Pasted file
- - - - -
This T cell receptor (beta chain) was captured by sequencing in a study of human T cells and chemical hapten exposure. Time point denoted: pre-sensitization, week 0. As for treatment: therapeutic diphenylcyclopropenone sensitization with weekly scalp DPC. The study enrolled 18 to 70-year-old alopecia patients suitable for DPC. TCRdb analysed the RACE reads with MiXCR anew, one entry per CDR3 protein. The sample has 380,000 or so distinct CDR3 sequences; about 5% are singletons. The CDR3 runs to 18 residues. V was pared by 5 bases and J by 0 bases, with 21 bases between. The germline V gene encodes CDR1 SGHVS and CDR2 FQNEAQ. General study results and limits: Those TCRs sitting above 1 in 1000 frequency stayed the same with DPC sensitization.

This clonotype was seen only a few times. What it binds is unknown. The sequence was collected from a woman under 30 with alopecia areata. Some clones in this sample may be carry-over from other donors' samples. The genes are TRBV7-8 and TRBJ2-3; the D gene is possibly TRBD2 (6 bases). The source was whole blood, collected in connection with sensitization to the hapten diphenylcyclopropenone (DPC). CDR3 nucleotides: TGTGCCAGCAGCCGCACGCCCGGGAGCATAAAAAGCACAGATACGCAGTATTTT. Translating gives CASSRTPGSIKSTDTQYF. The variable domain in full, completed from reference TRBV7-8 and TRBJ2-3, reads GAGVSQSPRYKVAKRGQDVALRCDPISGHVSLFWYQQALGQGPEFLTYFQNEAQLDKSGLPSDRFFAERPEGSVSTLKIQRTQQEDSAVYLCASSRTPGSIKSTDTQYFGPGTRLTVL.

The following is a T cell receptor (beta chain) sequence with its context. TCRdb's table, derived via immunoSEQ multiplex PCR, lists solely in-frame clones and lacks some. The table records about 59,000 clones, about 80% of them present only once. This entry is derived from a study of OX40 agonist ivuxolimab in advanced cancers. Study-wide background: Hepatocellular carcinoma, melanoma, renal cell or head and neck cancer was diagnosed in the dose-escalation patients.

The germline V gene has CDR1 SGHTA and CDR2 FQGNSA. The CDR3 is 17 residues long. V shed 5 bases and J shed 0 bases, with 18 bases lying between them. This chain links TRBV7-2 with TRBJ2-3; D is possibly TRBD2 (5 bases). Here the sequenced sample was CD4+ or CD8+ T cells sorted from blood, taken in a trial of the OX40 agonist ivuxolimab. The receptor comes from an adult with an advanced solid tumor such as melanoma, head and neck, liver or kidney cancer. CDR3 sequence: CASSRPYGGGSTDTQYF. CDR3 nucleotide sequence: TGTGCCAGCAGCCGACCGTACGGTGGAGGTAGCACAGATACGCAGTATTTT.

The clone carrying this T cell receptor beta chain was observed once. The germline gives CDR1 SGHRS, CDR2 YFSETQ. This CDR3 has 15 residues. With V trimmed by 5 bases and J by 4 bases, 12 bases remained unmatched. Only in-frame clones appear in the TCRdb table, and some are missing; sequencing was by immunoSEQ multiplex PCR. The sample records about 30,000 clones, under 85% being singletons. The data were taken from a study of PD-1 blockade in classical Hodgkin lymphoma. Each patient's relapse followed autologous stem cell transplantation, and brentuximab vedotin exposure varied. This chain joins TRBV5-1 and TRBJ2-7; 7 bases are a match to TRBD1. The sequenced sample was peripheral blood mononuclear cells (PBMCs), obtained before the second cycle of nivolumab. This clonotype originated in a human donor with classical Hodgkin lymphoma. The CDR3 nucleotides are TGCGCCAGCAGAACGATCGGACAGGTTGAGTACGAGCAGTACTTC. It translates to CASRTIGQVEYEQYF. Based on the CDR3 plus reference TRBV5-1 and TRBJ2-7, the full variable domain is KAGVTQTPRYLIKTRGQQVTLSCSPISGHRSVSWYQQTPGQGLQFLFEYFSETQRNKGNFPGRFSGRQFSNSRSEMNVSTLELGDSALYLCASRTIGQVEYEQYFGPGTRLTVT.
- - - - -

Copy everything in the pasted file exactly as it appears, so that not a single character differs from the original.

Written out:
This T cell receptor (beta chain) was captured by sequencing in a study of human T cells and chemical hapten exposure. Time point denoted: pre-sensitization, week 0. As for treatment: therapeutic diphenylcyclopropenone sensitization with weekly scalp DPC. The study enrolled 18 to 70-year-old alopecia patients suitable for DPC. TCRdb analysed the RACE reads with MiXCR anew, one entry per CDR3 protein. The sample has 380,000 or so distinct CDR3 sequences; about 5% are singletons. The CDR3 runs to 18 residues. V was pared by 5 bases and J by 0 bases, with 21 bases between. The germline V gene encodes CDR1 SGHVS and CDR2 FQNEAQ. General study results and limits: Those TCRs sitting above 1 in 1000 frequency stayed the same with DPC sensitization.

This clonotype was seen only a few times. What it binds is unknown. The sequence was collected from a woman under 30 with alopecia areata. Some clones in this sample may be carry-over from other donors' samples. The genes are TRBV7-8 and TRBJ2-3; the D gene is possibly TRBD2 (6 bases). The source was whole blood, collected in connection with sensitization to the hapten diphenylcyclopropenone (DPC). CDR3 nucleotides: TGTGCCAGCAGCCGCACGCCCGGGAGCATAAAAAGCACAGATACGCAGTATTTT. Translating gives CASSRTPGSIKSTDTQYF. The variable domain in full, completed from reference TRBV7-8 and TRBJ2-3, reads GAGVSQSPRYKVAKRGQDVALRCDPISGHVSLFWYQQALGQGPEFLTYFQNEAQLDKSGLPSDRFFAERPEGSVSTLKIQRTQQEDSAVYLCASSRTPGSIKSTDTQYFGPGTRLTVL.

The following is a T cell receptor (beta chain) sequence with its context. TCRdb's table, derived via immunoSEQ multiplex PCR, lists solely in-frame clones and lacks some. The table records about 59,000 clones, about 80% of them present only once. This entry is derived from a study of OX40 agonist ivuxolimab in advanced cancers. Study-wide background: Hepatocellular carcinoma, melanoma, renal cell or head and neck cancer was diagnosed in the dose-escalation patients.

The germline V gene has CDR1 SGHTA and CDR2 FQGNSA. The CDR3 is 17 residues long. V shed 5 bases and J shed 0 bases, with 18 bases lying between them. This chain links TRBV7-2 with TRBJ2-3; D is possibly TRBD2 (5 bases). Here the sequenced sample was CD4+ or CD8+ T cells sorted from blood, taken in a trial of the OX40 agonist ivuxolimab. The receptor comes from an adult with an advanced solid tumor such as melanoma, head and neck, liver or kidney cancer. CDR3 sequence: CASSRPYGGGSTDTQYF. CDR3 nucleotide sequence: TGTGCCAGCAGCCGACCGTACGGTGGAGGTAGCACAGATACGCAGTATTTT.

The clone carrying this T cell receptor beta chain was observed once. The germline gives CDR1 SGHRS, CDR2 YFSETQ. This CDR3 has 15 residues. With V trimmed by 5 bases and J by 4 bases, 12 bases remained unmatched. Only in-frame clones appear in the TCRdb table, and some are missing; sequencing was by immunoSEQ multiplex PCR. The sample records about 30,000 clones, under 85% being singletons. The data were taken from a study of PD-1 blockade in classical Hodgkin lymphoma. Each patient's relapse followed autologous stem cell transplantation, and brentuximab vedotin exposure varied. This chain joins TRBV5-1 and TRBJ2-7; 7 bases are a match to TRBD1. The sequenced sample was peripheral blood mononuclear cells (PBMCs), obtained before the second cycle of nivolumab. This clonotype originated in a human donor with classical Hodgkin lymphoma. The CDR3 nucleotides are TGCGCCAGCAGAACGATCGGACAGGTTGAGTACGAGCAGTACTTC. It translates to CASRTIGQVEYEQYF. Based on the CDR3 plus reference TRBV5-1 and TRBJ2-7, the full variable domain is KAGVTQTPRYLIKTRGQQVTLSCSPISGHRSVSWYQQTPGQGLQFLFEYFSETQRNKGNFPGRFSGRQFSNSRSEMNVSTLELGDSALYLCASRTIGQVEYEQYFGPGTRLTVT.